We’ve been talking a lot on the podcast about market volatility. A listener emailed us with an interesting take:
“I am inclined to think that we all went through quite a volatile period in our personal lives over the last few years and are now projecting that onto our views of the market without any concrete evidence.”
If you’re not watching the market between the hours of 9:30-4, it might not seem like the market is acting all that unusual. The S&P 500 is down 1% this week. What’s abnormal about that? Nothing. Nothing at all. You won’t feel an earthquake if you’re in an airplane, but that doesn’t mean the ground didn’t tremble.
Here’s a good data point to demonstrate the odd dynamics playing out in the market today. If we measure the intraday high to low, and average that over a 5-day period, you can see a spike in the most recent period. Again, nothing off the charts here. But the fact that it’s happening outside of a full-blown bear market is very unusual. When the 5-day average high-to-low is >3%, the market is in a 32% drawdown, on average. Right now, we’re just 10% below the highs.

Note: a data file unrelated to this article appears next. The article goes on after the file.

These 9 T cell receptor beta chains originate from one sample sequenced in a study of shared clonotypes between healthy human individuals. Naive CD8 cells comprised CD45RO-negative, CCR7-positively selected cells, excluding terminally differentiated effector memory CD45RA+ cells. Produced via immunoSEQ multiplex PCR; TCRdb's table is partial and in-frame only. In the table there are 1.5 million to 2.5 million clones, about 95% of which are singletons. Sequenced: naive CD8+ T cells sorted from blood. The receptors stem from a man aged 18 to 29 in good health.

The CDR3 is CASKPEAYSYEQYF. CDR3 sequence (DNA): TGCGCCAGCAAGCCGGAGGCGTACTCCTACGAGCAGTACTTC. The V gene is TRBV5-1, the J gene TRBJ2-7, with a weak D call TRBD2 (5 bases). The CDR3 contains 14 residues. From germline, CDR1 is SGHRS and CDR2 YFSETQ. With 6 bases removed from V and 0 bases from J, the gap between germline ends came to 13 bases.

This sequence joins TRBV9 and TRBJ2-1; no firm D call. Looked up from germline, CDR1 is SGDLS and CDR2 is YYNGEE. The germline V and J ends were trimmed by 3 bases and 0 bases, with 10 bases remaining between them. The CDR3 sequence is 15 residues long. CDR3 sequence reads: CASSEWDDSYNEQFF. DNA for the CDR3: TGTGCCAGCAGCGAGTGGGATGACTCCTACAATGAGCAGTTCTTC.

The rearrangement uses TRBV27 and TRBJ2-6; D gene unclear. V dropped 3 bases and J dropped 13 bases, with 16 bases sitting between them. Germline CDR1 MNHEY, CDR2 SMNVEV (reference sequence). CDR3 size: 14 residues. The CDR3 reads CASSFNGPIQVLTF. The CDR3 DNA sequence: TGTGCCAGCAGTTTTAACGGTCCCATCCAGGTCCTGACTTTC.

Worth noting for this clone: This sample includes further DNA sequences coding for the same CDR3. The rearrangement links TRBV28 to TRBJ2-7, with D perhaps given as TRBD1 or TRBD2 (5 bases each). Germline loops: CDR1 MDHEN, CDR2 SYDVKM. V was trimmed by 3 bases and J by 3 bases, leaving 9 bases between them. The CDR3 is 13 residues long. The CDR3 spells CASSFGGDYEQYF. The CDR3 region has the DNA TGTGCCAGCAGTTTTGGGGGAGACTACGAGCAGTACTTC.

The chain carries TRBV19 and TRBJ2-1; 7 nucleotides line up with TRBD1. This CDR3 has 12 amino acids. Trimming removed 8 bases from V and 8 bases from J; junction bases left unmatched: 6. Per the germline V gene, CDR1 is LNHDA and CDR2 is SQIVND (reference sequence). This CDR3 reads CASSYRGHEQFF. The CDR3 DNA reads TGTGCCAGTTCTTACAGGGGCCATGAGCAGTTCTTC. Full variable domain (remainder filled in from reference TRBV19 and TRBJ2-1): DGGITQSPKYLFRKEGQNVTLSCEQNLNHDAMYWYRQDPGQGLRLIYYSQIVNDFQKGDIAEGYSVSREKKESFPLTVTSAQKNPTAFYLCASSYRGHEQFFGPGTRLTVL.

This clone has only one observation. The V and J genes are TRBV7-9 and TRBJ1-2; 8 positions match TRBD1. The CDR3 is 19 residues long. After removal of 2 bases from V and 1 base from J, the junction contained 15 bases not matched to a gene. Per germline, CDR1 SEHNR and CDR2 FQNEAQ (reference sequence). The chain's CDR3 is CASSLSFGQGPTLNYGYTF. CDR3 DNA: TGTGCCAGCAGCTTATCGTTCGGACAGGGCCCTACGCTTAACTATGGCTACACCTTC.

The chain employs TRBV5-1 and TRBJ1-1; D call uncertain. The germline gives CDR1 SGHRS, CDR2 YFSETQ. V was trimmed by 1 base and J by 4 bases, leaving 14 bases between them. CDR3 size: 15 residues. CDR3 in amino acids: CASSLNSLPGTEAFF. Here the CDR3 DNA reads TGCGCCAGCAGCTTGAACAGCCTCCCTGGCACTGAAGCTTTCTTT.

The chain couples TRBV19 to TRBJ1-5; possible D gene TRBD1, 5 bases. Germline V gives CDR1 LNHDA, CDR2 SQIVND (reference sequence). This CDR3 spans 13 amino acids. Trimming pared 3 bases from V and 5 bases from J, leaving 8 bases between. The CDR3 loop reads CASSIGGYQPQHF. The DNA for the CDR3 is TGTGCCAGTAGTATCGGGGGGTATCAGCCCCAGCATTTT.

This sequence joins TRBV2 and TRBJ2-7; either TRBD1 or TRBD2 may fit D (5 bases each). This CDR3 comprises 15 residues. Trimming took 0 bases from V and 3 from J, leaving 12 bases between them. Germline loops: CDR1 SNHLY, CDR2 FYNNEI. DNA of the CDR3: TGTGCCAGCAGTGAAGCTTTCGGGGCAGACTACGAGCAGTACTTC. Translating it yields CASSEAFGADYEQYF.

We’re not projecting. The market is acting super volatile. The good news is that volatility is one of the most mean-reverting data series in financial markets. This back and forth should work itself out sooner than later. The bad news is it might work itself out to the downside.
But if you’ll allow me to take the other side, Michael, there’s already blood in the streets, which has historically been a good time to buy stocks. Sometimes.